at and batch jobs are executed using sh(C). Standard output and standard error output are mailed to the user unless they are redirected elsewhere. The shell environment variables, current directory, umask, and ulimit are retained when the commands are executed. Open file descriptors, traps, and priorities are lost.

The shell environment for both at and batch can be defined in the file /usr/lib/cron/.proto. If the file /usr/lib/cron/.proto.a exists, at takes its environment from this file instead. If the file /usr/lib/cron/.proto.b exists, batch takes its environment from this file instead.

Users are permitted to use at and batch if their usernames (logins) appear in the file /usr/lib/cron/at.allow. If that file does not exist, the file /usr/lib/cron/at.deny is checked to determine if a given user should be denied access to at and batch. If neither file exists, only root is allowed to submit a job. If only the at.deny file exists, and it is empty, global usage is permitted. The allow/deny files consist of one username per line.

If the system is installed with C2 security (this is the default, unless the system administrator has relaxed the security), the user will also need the chmodsuid kernel privilege. For more information about system security and kernel privileges, see ``Using a secure system'' in the Operating System User's Guide and ``Maintaining system security'' in the System Administration Guide.

Exit values

at and batch return 0 on successful completion, or 1 if an error occurs.


Complains about syntax errors and times out of range.


The simplest way to use at is to place a series of commands in a file, one per line, and execute these commands at a specified time with the following command:

at time < file

The following sequence can be used at a terminal to format the file infile using the nroff text formatter, and place the output in the file outfile.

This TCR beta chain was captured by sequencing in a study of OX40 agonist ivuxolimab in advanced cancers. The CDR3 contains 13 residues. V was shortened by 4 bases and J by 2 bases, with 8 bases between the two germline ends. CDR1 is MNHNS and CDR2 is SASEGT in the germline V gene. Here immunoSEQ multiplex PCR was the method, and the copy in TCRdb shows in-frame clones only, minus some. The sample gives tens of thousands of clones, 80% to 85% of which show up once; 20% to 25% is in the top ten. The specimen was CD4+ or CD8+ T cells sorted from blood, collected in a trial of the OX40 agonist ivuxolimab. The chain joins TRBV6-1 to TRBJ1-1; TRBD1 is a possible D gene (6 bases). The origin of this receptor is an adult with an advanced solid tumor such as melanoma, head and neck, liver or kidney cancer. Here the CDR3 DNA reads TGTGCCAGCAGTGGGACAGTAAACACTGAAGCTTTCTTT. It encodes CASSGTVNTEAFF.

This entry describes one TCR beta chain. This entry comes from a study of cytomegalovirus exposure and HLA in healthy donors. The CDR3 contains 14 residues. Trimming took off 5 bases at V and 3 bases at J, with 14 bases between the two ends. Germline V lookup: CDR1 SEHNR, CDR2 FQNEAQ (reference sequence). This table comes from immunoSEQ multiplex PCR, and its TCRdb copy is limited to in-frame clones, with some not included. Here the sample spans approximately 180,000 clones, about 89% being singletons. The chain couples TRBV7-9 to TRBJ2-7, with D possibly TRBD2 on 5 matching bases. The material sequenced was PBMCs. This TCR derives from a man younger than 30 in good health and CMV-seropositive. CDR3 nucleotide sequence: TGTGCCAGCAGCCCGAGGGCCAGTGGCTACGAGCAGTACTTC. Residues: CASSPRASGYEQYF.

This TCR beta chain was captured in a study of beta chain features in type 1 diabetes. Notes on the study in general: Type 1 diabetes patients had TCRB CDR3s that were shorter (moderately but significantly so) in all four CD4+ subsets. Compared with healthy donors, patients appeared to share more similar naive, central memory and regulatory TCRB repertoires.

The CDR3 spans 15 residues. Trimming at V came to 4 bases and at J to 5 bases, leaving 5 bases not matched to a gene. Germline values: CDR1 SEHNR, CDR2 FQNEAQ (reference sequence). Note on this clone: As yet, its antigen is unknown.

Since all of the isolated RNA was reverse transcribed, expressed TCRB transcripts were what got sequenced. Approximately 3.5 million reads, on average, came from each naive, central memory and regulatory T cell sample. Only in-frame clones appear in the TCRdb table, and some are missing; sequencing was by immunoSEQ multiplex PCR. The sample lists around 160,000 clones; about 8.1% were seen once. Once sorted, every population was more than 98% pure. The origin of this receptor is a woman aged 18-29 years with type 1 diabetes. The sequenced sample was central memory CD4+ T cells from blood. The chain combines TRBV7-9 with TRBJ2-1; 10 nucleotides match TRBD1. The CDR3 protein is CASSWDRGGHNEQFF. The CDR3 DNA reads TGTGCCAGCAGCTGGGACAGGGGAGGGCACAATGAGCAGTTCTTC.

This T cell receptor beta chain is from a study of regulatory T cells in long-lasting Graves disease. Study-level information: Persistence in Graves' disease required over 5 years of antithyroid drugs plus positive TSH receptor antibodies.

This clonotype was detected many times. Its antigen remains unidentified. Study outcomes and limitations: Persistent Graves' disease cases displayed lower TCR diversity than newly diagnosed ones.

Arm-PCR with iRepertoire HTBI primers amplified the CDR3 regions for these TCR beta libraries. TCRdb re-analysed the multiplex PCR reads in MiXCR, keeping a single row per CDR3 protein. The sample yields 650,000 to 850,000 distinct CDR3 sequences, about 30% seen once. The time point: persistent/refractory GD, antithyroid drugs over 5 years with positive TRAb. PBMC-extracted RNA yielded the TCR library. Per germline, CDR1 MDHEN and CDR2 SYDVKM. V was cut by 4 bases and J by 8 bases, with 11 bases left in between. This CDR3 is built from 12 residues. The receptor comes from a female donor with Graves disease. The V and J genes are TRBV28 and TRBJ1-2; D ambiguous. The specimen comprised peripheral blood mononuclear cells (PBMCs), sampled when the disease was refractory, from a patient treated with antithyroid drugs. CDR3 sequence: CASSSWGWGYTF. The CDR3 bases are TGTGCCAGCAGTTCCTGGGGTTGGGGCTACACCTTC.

nroff infile > outfile

The next example demonstrates redirecting standard error to a pipe (|), which is useful in a shell procedure. The file infile is formatted and the output placed in outfile, with any errors generated being mailed to user (output redirection is covered on the sh(C) manual page).

batch <<!
nroff infile2 > &1 > outfile | mail user

To have a job reschedule itself, invoke at from within the job. For example, if you want shellfile to run every Thursday, executing a series of commands and then rescheduling itself for the next Thursday, you can include code similar to the following within shellfile:

echo "sh shellfile" | at 1900 thursday next week


A maximum limit of 500 outstanding at jobs is imposed.

The time taken to submit an at job increases exponentially with the number of job files in the /usr/spool/cron/atjobs spool area.


The behavior of these commands depend on the ``cron'' authorization in authorize(F). See subsystem(M) for details.


main cron directory

list of allowed users

list of denied users

scheduling information

spool area

at and batch environment information

at shell environment

batch shell environment

See also

cron(C), kill(C), mail(C), nice(C), ps(C), queuedefs(F), sh(C)

Standards conformance

at and batch are conformant with:

ISO/IEC DIS 9945-2:1992, Information technology - Portable Operating System Interface (POSIX) - Part 2: Shell and Utilities (IEEE Std 1003.2-1992);
AT&T SVID Issue 2;
X/Open CAE Specification, Commands and Utilities, Issue 4, 1992.

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SCO OpenServer Release 5.0.7 -- 11 February 2003